Tell The Truth To Yourself, Not To Me
(The image tells us that he’s a developer. But let’s assume he’s a writer.)
I’m going to ask you this one question: Is writing authentically your passion?
Long ago, I was in doubt. Is writing actually my dream? Is it what I genuinely love and relish doing?
Or is it just something else? The fame, the money, the approval? Are these things luring me towards writing or is writing luring me towards writing?
What is it? Still a hidden truth.
Till now, I’ve come to the conclusion that I love writing. Even more than that, I love to express.
I like talking to people, interacting with them and sharing my thoughts. And writing seems to be a good medium for that.
And writing itself is an art that I enjoy. Playing and juggling around with words is fun! Only a true writer can understand the satisfaction he/she gets after writing a few words.
But I’ve seen many people writing just because of its peripheral benefits.
The topmost reason for people to write is appreciation and approval. It is present in the background of every writer. But here’s the important question…
Is it what drives us?
Having a simple desire of being read or acknowledged, according to me, is safe. But there’s a problem when you become dependent on it.
I had started to derive my sense of self-worth and confidence from it.
I realized this a few weeks ago. And again a few days ago. (I’m a constant realizing machine you see!)
Someone who read my posts on WordPress sent me an email about how my posts were proving to be useful.
“A personal mail.” It was a big deal for my ego. I liked the appreciation and felt worthy! I still remember that feeling of pride.
There’s no problem in acknowledging the appreciation. But when your sense of self-worth becomes dependent on it, that’s problematic.
A few days after that, I listened to Eckhart Tolle’s talk. A lady asked him, “Can you elaborate on healthy self-esteem vs. ego?”
He said, “Your ego wants external things to cling on and identify with. A house, or a car, and it derives its worth from them. Then, it also compares itself with others. ‘He’s got a graduate degree. Oh, I have 3 PhDs.’”
“On the other hand, self-esteem is something that derives its sense of worth and identity from the formless being within. When it knows what it truly is. It is not something outside. But the indestructible life force inside!”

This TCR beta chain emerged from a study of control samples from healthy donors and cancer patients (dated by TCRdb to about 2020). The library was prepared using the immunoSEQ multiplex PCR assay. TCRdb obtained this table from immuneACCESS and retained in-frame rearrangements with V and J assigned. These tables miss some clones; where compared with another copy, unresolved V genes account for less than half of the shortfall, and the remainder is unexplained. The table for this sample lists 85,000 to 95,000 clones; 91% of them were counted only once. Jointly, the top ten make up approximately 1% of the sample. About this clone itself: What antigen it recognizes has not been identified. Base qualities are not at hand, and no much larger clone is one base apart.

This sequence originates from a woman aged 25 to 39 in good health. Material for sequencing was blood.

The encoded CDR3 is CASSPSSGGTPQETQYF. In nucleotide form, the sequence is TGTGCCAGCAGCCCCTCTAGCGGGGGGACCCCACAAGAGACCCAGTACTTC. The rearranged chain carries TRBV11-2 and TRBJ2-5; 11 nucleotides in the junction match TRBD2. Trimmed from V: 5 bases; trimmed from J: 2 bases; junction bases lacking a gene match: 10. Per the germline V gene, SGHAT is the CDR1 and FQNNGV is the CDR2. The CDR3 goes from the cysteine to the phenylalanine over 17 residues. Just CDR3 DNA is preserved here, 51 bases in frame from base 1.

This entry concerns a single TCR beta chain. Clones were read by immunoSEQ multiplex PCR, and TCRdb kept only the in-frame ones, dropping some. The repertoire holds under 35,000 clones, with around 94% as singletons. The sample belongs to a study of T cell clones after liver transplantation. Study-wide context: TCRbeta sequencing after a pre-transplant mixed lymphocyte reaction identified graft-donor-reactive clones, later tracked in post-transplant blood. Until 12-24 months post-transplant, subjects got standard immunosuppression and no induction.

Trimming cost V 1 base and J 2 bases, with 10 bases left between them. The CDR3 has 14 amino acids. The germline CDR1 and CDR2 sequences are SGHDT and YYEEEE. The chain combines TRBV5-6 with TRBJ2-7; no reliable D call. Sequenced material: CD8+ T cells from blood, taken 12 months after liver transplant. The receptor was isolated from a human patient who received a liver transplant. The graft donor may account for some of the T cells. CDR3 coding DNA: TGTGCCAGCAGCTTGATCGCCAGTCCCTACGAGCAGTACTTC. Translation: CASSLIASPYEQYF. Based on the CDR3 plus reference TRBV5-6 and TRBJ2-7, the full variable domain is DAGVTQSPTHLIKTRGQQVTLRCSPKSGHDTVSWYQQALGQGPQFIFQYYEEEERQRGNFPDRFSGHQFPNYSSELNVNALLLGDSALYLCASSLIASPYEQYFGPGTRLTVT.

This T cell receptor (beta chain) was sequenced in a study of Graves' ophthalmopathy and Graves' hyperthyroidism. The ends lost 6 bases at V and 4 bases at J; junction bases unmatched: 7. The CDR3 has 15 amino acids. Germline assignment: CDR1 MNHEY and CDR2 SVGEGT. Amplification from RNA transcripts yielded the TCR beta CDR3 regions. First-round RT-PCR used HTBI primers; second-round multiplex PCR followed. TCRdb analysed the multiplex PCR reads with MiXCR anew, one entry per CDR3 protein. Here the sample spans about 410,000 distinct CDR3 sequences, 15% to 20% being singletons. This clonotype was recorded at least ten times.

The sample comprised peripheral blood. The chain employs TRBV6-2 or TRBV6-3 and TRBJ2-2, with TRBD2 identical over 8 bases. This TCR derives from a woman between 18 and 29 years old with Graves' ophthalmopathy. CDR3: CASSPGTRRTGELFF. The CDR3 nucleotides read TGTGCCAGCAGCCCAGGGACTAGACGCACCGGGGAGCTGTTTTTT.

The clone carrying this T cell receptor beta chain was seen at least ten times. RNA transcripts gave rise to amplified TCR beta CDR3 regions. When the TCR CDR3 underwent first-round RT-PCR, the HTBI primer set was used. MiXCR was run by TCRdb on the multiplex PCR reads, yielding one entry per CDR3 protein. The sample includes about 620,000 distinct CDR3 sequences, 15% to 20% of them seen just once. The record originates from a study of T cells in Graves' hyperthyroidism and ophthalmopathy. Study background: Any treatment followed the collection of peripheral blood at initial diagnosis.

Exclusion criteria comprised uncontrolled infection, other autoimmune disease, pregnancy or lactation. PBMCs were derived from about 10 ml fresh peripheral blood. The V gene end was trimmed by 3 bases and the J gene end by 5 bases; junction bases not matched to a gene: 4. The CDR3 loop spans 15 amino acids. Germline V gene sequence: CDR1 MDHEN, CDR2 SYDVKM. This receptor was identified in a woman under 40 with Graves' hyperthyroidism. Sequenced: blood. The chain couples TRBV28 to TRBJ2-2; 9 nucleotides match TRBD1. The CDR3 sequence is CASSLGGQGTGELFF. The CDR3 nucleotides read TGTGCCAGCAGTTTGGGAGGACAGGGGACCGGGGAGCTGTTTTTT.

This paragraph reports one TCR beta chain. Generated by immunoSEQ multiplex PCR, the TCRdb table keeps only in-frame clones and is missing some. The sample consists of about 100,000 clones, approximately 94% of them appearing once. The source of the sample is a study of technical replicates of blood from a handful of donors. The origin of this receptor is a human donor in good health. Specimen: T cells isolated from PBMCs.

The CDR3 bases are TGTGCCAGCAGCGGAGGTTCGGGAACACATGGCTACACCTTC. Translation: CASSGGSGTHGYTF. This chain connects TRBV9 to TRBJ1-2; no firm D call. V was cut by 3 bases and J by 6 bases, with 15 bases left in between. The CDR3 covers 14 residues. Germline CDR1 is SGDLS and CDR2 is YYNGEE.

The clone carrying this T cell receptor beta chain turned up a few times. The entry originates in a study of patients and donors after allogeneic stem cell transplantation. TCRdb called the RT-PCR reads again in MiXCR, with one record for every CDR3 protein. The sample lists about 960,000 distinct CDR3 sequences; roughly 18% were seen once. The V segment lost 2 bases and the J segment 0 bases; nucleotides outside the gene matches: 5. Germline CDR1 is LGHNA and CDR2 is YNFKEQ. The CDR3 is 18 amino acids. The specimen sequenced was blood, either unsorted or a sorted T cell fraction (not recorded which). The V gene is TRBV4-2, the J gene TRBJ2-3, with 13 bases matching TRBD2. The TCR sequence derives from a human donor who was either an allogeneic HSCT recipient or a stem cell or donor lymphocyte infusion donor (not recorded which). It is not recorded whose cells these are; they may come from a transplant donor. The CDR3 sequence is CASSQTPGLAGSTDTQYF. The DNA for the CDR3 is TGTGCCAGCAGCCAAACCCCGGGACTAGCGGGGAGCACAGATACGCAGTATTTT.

Here lied my core error. I was identifying with my writing and the comments I was getting.
In reality, was I writing to write?
I again and again asked myself the same thing.
What am I doing this for? For money and followers or for my satisfaction? Am I deriving my worth from it or am I treating it like my dream work and passion?
Have I made myself over-dependent on it?
Because a passion frees you. It doesn’t bind you.
There’s no need to burden yourself with something you can’t do. There aren’t many real writers out there.
Don’t make art to make money. Make money to make more art.
– Jeff Goins
Why does the quality of many people’s writing decline in a flash after a viral article? Or why do they start playing safe?
‘Cause they are satisfied. Their aim was never to write. But to earn fame and money. Or perhaps, they gave it too much importance, more than needed.
So they’ve stopped. They’ve turned stagnant.
For real artists or writers, there’s no need to fear. Because there’s no actual competition.
In the end, the one with the long-term aim of “writing” is going to cross the finish line. And he/she will keep writing even after that.
Because writing was his/her aim and still is.
It is necessary to time and again examine yourself. That are you a writer? Is it de facto your passion? Or has a third party goal has set in?
And for the ones who really want to be writers, this question is more important: Am I still a writer? Have I deviated from my goal?
Money is important, but not more than the art.
Art is important, but not more than your interest.
Interests are important, but not more than you.
You read the whole thing, awesome!
Now, I have a book for you! — Redefining Positivity & Optimism
(Yup. It’s going to ask for your email. 😉)
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